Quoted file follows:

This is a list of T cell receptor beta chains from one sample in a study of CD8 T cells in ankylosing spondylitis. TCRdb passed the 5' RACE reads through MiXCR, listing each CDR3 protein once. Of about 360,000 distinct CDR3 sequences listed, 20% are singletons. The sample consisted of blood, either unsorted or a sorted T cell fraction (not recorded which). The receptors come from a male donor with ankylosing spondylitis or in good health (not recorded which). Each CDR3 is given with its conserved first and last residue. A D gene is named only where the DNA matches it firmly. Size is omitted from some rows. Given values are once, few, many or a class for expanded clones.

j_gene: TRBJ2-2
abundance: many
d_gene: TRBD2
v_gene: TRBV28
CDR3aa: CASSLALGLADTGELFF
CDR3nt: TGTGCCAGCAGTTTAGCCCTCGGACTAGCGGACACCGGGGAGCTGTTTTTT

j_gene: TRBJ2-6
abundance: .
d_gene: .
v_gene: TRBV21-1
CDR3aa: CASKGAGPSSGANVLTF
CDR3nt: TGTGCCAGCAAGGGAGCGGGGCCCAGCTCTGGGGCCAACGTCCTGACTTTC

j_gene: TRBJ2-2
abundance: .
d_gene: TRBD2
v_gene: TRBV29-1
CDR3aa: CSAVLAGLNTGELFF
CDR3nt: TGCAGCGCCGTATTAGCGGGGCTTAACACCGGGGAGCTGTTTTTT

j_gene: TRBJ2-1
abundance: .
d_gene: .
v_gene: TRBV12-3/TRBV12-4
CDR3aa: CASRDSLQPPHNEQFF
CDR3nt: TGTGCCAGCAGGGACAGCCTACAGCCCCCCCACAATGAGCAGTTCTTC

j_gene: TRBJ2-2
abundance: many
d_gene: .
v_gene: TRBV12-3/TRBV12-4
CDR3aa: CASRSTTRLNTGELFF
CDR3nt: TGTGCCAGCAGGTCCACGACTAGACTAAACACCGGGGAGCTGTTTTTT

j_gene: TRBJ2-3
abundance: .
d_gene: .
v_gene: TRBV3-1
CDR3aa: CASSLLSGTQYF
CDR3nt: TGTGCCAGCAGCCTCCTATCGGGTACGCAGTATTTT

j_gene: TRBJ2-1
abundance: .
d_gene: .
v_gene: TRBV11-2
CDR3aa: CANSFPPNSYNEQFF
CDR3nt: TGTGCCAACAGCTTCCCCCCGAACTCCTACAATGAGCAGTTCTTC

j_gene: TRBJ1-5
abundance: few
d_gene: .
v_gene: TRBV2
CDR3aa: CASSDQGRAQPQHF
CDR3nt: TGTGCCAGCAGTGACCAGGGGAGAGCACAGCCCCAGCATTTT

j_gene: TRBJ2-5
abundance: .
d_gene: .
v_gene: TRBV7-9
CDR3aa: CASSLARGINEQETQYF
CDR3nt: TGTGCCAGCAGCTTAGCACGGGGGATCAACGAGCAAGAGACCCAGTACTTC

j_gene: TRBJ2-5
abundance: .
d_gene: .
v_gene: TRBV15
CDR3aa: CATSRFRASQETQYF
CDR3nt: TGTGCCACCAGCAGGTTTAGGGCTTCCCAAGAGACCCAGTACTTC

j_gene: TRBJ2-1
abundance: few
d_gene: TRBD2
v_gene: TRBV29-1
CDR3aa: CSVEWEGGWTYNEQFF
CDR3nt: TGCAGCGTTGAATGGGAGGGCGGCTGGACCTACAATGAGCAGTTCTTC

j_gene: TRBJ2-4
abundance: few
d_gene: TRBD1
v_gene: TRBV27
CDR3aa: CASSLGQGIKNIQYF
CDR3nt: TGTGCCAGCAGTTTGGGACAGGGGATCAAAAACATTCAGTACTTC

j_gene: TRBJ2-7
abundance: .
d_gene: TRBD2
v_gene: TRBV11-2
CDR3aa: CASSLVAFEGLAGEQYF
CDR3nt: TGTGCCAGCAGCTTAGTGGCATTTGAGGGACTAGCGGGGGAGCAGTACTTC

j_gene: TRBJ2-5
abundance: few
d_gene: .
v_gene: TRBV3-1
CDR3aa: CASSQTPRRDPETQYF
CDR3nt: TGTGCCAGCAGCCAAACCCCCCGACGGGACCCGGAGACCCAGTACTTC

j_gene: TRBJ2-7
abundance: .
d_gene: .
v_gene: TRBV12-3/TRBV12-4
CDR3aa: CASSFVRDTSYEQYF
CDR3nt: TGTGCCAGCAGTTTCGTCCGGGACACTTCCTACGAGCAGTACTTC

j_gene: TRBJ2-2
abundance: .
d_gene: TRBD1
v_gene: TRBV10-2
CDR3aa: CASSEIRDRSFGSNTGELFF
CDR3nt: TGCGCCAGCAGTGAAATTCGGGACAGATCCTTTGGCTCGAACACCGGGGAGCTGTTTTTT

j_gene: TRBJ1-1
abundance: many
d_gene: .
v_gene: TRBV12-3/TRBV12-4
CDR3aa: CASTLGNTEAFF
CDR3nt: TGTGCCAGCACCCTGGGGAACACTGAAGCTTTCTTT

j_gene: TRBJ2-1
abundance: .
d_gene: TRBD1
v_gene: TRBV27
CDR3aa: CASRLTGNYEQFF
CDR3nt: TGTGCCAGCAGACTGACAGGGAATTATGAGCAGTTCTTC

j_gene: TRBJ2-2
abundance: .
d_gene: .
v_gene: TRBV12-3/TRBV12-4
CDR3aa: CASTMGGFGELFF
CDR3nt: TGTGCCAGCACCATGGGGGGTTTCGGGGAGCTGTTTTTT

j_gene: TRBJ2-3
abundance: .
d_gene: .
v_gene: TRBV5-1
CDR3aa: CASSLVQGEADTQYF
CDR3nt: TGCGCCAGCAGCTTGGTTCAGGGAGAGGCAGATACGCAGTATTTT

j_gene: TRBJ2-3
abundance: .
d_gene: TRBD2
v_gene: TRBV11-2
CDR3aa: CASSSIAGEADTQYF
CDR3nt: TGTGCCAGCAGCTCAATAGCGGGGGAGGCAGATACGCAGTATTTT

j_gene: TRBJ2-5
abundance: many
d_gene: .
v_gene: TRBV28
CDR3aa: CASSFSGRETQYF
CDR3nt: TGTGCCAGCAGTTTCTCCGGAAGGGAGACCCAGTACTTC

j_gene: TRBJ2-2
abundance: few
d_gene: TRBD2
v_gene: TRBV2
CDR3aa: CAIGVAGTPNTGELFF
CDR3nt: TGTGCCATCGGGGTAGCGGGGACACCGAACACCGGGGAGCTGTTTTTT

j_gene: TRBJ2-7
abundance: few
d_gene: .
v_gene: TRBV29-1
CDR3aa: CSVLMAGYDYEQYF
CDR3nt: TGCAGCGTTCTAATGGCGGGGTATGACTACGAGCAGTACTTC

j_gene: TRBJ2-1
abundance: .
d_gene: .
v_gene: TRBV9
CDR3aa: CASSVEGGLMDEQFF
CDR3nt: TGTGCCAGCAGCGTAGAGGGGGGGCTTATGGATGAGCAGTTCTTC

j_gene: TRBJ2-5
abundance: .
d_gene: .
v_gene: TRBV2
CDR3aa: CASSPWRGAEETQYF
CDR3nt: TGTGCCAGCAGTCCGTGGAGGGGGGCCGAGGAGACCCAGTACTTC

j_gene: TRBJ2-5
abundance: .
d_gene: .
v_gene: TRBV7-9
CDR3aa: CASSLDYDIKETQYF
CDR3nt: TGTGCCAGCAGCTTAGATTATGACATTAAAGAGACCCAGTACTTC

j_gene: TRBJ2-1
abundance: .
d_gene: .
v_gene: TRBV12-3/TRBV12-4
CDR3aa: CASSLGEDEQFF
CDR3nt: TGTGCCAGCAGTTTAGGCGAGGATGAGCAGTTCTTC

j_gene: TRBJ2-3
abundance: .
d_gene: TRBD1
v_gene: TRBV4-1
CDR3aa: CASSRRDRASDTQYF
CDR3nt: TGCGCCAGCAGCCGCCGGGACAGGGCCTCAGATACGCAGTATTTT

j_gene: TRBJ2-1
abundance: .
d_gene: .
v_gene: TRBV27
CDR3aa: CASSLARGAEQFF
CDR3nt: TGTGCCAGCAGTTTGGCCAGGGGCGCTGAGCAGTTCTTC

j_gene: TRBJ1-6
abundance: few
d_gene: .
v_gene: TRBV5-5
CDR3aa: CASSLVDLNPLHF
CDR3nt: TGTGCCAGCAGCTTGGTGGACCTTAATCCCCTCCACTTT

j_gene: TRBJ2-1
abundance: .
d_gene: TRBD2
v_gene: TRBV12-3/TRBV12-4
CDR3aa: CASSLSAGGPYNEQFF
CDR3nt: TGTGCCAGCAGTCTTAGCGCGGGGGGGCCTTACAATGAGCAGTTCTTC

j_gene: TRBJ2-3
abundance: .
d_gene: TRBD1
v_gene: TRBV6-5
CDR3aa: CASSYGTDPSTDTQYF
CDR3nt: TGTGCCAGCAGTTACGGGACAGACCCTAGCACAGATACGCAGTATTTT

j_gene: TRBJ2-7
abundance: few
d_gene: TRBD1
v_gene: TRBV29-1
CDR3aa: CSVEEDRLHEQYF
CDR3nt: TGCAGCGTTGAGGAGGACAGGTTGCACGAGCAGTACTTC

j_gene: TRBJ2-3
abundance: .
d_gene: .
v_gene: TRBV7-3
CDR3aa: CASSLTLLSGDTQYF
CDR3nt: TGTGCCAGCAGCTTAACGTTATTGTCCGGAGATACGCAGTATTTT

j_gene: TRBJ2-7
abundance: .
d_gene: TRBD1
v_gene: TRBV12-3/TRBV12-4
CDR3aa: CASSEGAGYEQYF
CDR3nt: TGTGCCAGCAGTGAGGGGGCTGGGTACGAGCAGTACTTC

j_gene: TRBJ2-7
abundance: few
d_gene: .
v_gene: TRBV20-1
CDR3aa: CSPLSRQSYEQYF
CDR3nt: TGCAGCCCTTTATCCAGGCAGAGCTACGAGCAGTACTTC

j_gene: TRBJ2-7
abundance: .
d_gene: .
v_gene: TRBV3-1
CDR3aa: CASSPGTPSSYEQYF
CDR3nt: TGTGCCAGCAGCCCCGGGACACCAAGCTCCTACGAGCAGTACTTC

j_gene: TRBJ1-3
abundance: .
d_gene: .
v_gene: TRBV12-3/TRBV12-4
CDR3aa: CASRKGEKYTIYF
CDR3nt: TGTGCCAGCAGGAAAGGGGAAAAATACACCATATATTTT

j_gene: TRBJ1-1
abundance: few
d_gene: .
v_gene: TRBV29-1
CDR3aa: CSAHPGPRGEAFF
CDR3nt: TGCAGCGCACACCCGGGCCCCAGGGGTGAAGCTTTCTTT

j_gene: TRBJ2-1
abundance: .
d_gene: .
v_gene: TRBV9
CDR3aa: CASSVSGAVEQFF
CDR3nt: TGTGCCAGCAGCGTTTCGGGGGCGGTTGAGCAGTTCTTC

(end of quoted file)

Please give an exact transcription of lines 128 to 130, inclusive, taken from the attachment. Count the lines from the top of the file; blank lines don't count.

j_gene: TRBJ2-5
abundance: many
d_gene: .